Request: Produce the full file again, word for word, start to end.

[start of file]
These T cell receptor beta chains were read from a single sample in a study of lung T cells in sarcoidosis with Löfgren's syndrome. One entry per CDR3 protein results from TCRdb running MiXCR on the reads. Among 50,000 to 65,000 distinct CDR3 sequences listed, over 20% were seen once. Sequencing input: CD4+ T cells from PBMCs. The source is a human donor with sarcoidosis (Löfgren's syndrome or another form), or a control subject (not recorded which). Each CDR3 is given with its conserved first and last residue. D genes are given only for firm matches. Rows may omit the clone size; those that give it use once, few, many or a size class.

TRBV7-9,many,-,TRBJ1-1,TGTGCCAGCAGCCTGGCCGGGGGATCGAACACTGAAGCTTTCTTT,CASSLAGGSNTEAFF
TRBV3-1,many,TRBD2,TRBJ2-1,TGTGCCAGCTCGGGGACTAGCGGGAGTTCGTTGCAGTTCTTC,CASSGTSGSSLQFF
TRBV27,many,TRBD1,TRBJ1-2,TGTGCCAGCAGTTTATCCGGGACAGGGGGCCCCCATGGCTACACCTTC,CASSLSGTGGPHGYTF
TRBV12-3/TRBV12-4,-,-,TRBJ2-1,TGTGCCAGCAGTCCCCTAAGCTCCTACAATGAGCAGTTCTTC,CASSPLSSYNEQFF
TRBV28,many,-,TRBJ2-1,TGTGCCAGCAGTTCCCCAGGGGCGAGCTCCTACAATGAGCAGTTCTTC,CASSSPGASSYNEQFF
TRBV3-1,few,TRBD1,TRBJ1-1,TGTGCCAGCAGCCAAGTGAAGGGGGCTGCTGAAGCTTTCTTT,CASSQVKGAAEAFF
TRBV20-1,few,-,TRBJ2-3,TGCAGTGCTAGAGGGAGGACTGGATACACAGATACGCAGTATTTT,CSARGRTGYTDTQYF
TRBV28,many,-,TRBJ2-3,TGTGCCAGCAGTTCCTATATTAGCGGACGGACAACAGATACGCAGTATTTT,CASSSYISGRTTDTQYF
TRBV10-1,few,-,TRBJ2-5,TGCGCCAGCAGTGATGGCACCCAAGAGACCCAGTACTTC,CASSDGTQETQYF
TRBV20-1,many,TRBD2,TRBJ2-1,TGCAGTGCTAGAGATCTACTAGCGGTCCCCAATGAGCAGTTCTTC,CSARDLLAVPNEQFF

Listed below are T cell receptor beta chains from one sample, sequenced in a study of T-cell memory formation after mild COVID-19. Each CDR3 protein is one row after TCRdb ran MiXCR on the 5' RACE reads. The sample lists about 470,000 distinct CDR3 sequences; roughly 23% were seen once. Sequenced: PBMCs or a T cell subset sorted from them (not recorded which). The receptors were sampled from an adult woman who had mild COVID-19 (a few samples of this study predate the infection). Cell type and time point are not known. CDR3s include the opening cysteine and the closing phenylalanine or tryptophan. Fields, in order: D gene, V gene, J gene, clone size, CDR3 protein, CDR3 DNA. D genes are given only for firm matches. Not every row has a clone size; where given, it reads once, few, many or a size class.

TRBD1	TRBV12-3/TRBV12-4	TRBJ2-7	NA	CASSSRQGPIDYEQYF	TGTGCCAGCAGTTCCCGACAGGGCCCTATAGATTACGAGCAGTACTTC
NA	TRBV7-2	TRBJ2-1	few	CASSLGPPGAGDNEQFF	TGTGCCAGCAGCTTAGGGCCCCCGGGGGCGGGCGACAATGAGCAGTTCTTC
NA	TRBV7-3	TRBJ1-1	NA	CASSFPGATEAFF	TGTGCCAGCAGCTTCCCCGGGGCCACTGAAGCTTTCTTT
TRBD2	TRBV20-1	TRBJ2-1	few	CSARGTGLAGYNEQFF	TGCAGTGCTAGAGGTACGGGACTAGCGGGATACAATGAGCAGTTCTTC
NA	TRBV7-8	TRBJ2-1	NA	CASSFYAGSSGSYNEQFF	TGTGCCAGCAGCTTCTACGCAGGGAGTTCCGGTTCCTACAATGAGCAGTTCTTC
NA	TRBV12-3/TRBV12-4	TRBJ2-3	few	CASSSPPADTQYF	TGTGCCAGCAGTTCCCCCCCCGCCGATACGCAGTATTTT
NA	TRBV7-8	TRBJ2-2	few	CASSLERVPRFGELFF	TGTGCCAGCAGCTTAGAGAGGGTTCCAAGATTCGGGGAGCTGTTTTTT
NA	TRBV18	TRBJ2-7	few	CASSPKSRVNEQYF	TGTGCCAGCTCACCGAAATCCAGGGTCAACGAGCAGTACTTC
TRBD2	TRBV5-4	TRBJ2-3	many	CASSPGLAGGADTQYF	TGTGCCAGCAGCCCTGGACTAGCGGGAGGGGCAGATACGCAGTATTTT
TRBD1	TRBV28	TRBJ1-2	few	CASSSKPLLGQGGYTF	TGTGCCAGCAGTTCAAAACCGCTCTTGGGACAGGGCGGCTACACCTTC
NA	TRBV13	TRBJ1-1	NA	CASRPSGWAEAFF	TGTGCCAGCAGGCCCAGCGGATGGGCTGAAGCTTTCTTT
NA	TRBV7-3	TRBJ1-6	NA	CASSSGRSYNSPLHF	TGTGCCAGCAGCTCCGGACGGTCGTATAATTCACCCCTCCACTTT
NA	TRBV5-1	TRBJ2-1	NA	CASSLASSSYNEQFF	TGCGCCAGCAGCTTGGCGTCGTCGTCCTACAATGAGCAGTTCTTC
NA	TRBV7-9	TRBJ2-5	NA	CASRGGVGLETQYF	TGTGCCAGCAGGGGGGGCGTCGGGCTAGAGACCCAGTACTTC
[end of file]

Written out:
These T cell receptor beta chains were read from a single sample in a study of lung T cells in sarcoidosis with Löfgren's syndrome. One entry per CDR3 protein results from TCRdb running MiXCR on the reads. Among 50,000 to 65,000 distinct CDR3 sequences listed, over 20% were seen once. Sequencing input: CD4+ T cells from PBMCs. The source is a human donor with sarcoidosis (Löfgren's syndrome or another form), or a control subject (not recorded which). Each CDR3 is given with its conserved first and last residue. D genes are given only for firm matches. Rows may omit the clone size; those that give it use once, few, many or a size class.

TRBV7-9,many,-,TRBJ1-1,TGTGCCAGCAGCCTGGCCGGGGGATCGAACACTGAAGCTTTCTTT,CASSLAGGSNTEAFF
TRBV3-1,many,TRBD2,TRBJ2-1,TGTGCCAGCTCGGGGACTAGCGGGAGTTCGTTGCAGTTCTTC,CASSGTSGSSLQFF
TRBV27,many,TRBD1,TRBJ1-2,TGTGCCAGCAGTTTATCCGGGACAGGGGGCCCCCATGGCTACACCTTC,CASSLSGTGGPHGYTF
TRBV12-3/TRBV12-4,-,-,TRBJ2-1,TGTGCCAGCAGTCCCCTAAGCTCCTACAATGAGCAGTTCTTC,CASSPLSSYNEQFF
TRBV28,many,-,TRBJ2-1,TGTGCCAGCAGTTCCCCAGGGGCGAGCTCCTACAATGAGCAGTTCTTC,CASSSPGASSYNEQFF
TRBV3-1,few,TRBD1,TRBJ1-1,TGTGCCAGCAGCCAAGTGAAGGGGGCTGCTGAAGCTTTCTTT,CASSQVKGAAEAFF
TRBV20-1,few,-,TRBJ2-3,TGCAGTGCTAGAGGGAGGACTGGATACACAGATACGCAGTATTTT,CSARGRTGYTDTQYF
TRBV28,many,-,TRBJ2-3,TGTGCCAGCAGTTCCTATATTAGCGGACGGACAACAGATACGCAGTATTTT,CASSSYISGRTTDTQYF
TRBV10-1,few,-,TRBJ2-5,TGCGCCAGCAGTGATGGCACCCAAGAGACCCAGTACTTC,CASSDGTQETQYF
TRBV20-1,many,TRBD2,TRBJ2-1,TGCAGTGCTAGAGATCTACTAGCGGTCCCCAATGAGCAGTTCTTC,CSARDLLAVPNEQFF

Listed below are T cell receptor beta chains from one sample, sequenced in a study of T-cell memory formation after mild COVID-19. Each CDR3 protein is one row after TCRdb ran MiXCR on the 5' RACE reads. The sample lists about 470,000 distinct CDR3 sequences; roughly 23% were seen once. Sequenced: PBMCs or a T cell subset sorted from them (not recorded which). The receptors were sampled from an adult woman who had mild COVID-19 (a few samples of this study predate the infection). Cell type and time point are not known. CDR3s include the opening cysteine and the closing phenylalanine or tryptophan. Fields, in order: D gene, V gene, J gene, clone size, CDR3 protein, CDR3 DNA. D genes are given only for firm matches. Not every row has a clone size; where given, it reads once, few, many or a size class.

TRBD1	TRBV12-3/TRBV12-4	TRBJ2-7	NA	CASSSRQGPIDYEQYF	TGTGCCAGCAGTTCCCGACAGGGCCCTATAGATTACGAGCAGTACTTC
NA	TRBV7-2	TRBJ2-1	few	CASSLGPPGAGDNEQFF	TGTGCCAGCAGCTTAGGGCCCCCGGGGGCGGGCGACAATGAGCAGTTCTTC
NA	TRBV7-3	TRBJ1-1	NA	CASSFPGATEAFF	TGTGCCAGCAGCTTCCCCGGGGCCACTGAAGCTTTCTTT
TRBD2	TRBV20-1	TRBJ2-1	few	CSARGTGLAGYNEQFF	TGCAGTGCTAGAGGTACGGGACTAGCGGGATACAATGAGCAGTTCTTC
NA	TRBV7-8	TRBJ2-1	NA	CASSFYAGSSGSYNEQFF	TGTGCCAGCAGCTTCTACGCAGGGAGTTCCGGTTCCTACAATGAGCAGTTCTTC
NA	TRBV12-3/TRBV12-4	TRBJ2-3	few	CASSSPPADTQYF	TGTGCCAGCAGTTCCCCCCCCGCCGATACGCAGTATTTT
NA	TRBV7-8	TRBJ2-2	few	CASSLERVPRFGELFF	TGTGCCAGCAGCTTAGAGAGGGTTCCAAGATTCGGGGAGCTGTTTTTT
NA	TRBV18	TRBJ2-7	few	CASSPKSRVNEQYF	TGTGCCAGCTCACCGAAATCCAGGGTCAACGAGCAGTACTTC
TRBD2	TRBV5-4	TRBJ2-3	many	CASSPGLAGGADTQYF	TGTGCCAGCAGCCCTGGACTAGCGGGAGGGGCAGATACGCAGTATTTT
TRBD1	TRBV28	TRBJ1-2	few	CASSSKPLLGQGGYTF	TGTGCCAGCAGTTCAAAACCGCTCTTGGGACAGGGCGGCTACACCTTC
NA	TRBV13	TRBJ1-1	NA	CASRPSGWAEAFF	TGTGCCAGCAGGCCCAGCGGATGGGCTGAAGCTTTCTTT
NA	TRBV7-3	TRBJ1-6	NA	CASSSGRSYNSPLHF	TGTGCCAGCAGCTCCGGACGGTCGTATAATTCACCCCTCCACTTT
NA	TRBV5-1	TRBJ2-1	NA	CASSLASSSYNEQFF	TGCGCCAGCAGCTTGGCGTCGTCGTCCTACAATGAGCAGTTCTTC
NA	TRBV7-9	TRBJ2-5	NA	CASRGGVGLETQYF	TGTGCCAGCAGGGGGGGCGTCGGGCTAGAGACCCAGTACTTC